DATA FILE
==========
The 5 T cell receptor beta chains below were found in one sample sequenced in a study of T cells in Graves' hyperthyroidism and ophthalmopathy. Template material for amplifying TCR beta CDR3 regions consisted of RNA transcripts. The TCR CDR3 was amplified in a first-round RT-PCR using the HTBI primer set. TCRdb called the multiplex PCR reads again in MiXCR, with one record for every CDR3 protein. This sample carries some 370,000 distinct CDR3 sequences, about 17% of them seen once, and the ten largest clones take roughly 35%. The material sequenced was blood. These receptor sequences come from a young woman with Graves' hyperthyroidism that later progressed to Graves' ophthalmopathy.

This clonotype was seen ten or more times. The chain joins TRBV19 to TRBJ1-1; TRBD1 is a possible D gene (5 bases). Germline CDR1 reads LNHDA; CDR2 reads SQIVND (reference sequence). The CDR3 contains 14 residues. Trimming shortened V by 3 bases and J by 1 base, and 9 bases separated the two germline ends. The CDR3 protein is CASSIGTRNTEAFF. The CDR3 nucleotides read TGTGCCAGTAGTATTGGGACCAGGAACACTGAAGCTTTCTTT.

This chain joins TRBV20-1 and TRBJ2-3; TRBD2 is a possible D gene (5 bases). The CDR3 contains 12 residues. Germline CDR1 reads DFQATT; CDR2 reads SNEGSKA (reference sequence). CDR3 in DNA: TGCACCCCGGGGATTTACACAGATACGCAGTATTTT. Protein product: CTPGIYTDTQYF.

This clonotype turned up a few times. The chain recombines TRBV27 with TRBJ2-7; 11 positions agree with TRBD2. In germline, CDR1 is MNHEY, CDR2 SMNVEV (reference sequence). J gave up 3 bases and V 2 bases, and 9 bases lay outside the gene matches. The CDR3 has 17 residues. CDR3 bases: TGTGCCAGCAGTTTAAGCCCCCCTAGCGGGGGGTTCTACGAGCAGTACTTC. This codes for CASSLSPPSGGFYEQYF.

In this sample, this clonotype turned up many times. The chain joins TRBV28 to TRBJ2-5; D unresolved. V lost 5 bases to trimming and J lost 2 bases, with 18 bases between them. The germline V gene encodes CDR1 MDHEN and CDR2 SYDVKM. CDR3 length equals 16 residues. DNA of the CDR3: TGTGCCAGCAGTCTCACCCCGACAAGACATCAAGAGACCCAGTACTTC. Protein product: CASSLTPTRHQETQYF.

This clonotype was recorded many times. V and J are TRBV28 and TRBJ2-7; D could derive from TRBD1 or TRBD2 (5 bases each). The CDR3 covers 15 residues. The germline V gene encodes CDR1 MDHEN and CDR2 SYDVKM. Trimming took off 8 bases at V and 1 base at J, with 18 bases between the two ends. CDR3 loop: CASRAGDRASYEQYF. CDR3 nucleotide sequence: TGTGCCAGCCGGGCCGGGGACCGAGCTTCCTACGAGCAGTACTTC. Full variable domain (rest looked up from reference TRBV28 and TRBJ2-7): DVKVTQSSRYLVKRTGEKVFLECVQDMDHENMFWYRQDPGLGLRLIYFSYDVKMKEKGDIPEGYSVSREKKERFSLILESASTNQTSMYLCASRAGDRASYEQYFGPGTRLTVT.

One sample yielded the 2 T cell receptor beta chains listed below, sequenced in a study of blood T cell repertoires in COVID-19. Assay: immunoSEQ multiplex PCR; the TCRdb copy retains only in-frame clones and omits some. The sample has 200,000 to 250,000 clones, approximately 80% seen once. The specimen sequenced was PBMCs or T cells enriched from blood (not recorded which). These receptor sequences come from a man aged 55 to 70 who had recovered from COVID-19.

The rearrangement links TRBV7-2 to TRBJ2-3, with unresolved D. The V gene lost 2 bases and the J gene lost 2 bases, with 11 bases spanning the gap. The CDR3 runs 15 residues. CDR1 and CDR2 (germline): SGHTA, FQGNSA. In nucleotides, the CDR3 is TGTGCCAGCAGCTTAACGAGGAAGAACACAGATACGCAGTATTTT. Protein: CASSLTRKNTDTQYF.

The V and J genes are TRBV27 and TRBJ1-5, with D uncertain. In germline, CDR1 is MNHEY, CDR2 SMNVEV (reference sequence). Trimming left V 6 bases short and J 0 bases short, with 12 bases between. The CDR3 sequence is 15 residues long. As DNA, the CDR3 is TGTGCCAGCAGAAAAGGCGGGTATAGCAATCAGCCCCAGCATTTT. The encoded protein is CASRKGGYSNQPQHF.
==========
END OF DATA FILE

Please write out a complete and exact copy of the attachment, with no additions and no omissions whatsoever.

The 5 T cell receptor beta chains below were found in one sample sequenced in a study of T cells in Graves' hyperthyroidism and ophthalmopathy. Template material for amplifying TCR beta CDR3 regions consisted of RNA transcripts. The TCR CDR3 was amplified in a first-round RT-PCR using the HTBI primer set. TCRdb called the multiplex PCR reads again in MiXCR, with one record for every CDR3 protein. This sample carries some 370,000 distinct CDR3 sequences, about 17% of them seen once, and the ten largest clones take roughly 35%. The material sequenced was blood. These receptor sequences come from a young woman with Graves' hyperthyroidism that later progressed to Graves' ophthalmopathy.

This clonotype was seen ten or more times. The chain joins TRBV19 to TRBJ1-1; TRBD1 is a possible D gene (5 bases). Germline CDR1 reads LNHDA; CDR2 reads SQIVND (reference sequence). The CDR3 contains 14 residues. Trimming shortened V by 3 bases and J by 1 base, and 9 bases separated the two germline ends. The CDR3 protein is CASSIGTRNTEAFF. The CDR3 nucleotides read TGTGCCAGTAGTATTGGGACCAGGAACACTGAAGCTTTCTTT.

This chain joins TRBV20-1 and TRBJ2-3; TRBD2 is a possible D gene (5 bases). The CDR3 contains 12 residues. Germline CDR1 reads DFQATT; CDR2 reads SNEGSKA (reference sequence). CDR3 in DNA: TGCACCCCGGGGATTTACACAGATACGCAGTATTTT. Protein product: CTPGIYTDTQYF.

This clonotype turned up a few times. The chain recombines TRBV27 with TRBJ2-7; 11 positions agree with TRBD2. In germline, CDR1 is MNHEY, CDR2 SMNVEV (reference sequence). J gave up 3 bases and V 2 bases, and 9 bases lay outside the gene matches. The CDR3 has 17 residues. CDR3 bases: TGTGCCAGCAGTTTAAGCCCCCCTAGCGGGGGGTTCTACGAGCAGTACTTC. This codes for CASSLSPPSGGFYEQYF.

In this sample, this clonotype turned up many times. The chain joins TRBV28 to TRBJ2-5; D unresolved. V lost 5 bases to trimming and J lost 2 bases, with 18 bases between them. The germline V gene encodes CDR1 MDHEN and CDR2 SYDVKM. CDR3 length equals 16 residues. DNA of the CDR3: TGTGCCAGCAGTCTCACCCCGACAAGACATCAAGAGACCCAGTACTTC. Protein product: CASSLTPTRHQETQYF.

This clonotype was recorded many times. V and J are TRBV28 and TRBJ2-7; D could derive from TRBD1 or TRBD2 (5 bases each). The CDR3 covers 15 residues. The germline V gene encodes CDR1 MDHEN and CDR2 SYDVKM. Trimming took off 8 bases at V and 1 base at J, with 18 bases between the two ends. CDR3 loop: CASRAGDRASYEQYF. CDR3 nucleotide sequence: TGTGCCAGCCGGGCCGGGGACCGAGCTTCCTACGAGCAGTACTTC. Full variable domain (rest looked up from reference TRBV28 and TRBJ2-7): DVKVTQSSRYLVKRTGEKVFLECVQDMDHENMFWYRQDPGLGLRLIYFSYDVKMKEKGDIPEGYSVSREKKERFSLILESASTNQTSMYLCASRAGDRASYEQYFGPGTRLTVT.

One sample yielded the 2 T cell receptor beta chains listed below, sequenced in a study of blood T cell repertoires in COVID-19. Assay: immunoSEQ multiplex PCR; the TCRdb copy retains only in-frame clones and omits some. The sample has 200,000 to 250,000 clones, approximately 80% seen once. The specimen sequenced was PBMCs or T cells enriched from blood (not recorded which). These receptor sequences come from a man aged 55 to 70 who had recovered from COVID-19.

The rearrangement links TRBV7-2 to TRBJ2-3, with unresolved D. The V gene lost 2 bases and the J gene lost 2 bases, with 11 bases spanning the gap. The CDR3 runs 15 residues. CDR1 and CDR2 (germline): SGHTA, FQGNSA. In nucleotides, the CDR3 is TGTGCCAGCAGCTTAACGAGGAAGAACACAGATACGCAGTATTTT. Protein: CASSLTRKNTDTQYF.

The V and J genes are TRBV27 and TRBJ1-5, with D uncertain. In germline, CDR1 is MNHEY, CDR2 SMNVEV (reference sequence). Trimming left V 6 bases short and J 0 bases short, with 12 bases between. The CDR3 sequence is 15 residues long. As DNA, the CDR3 is TGTGCCAGCAGAAAAGGCGGGTATAGCAATCAGCCCCAGCATTTT. The encoded protein is CASRKGGYSNQPQHF.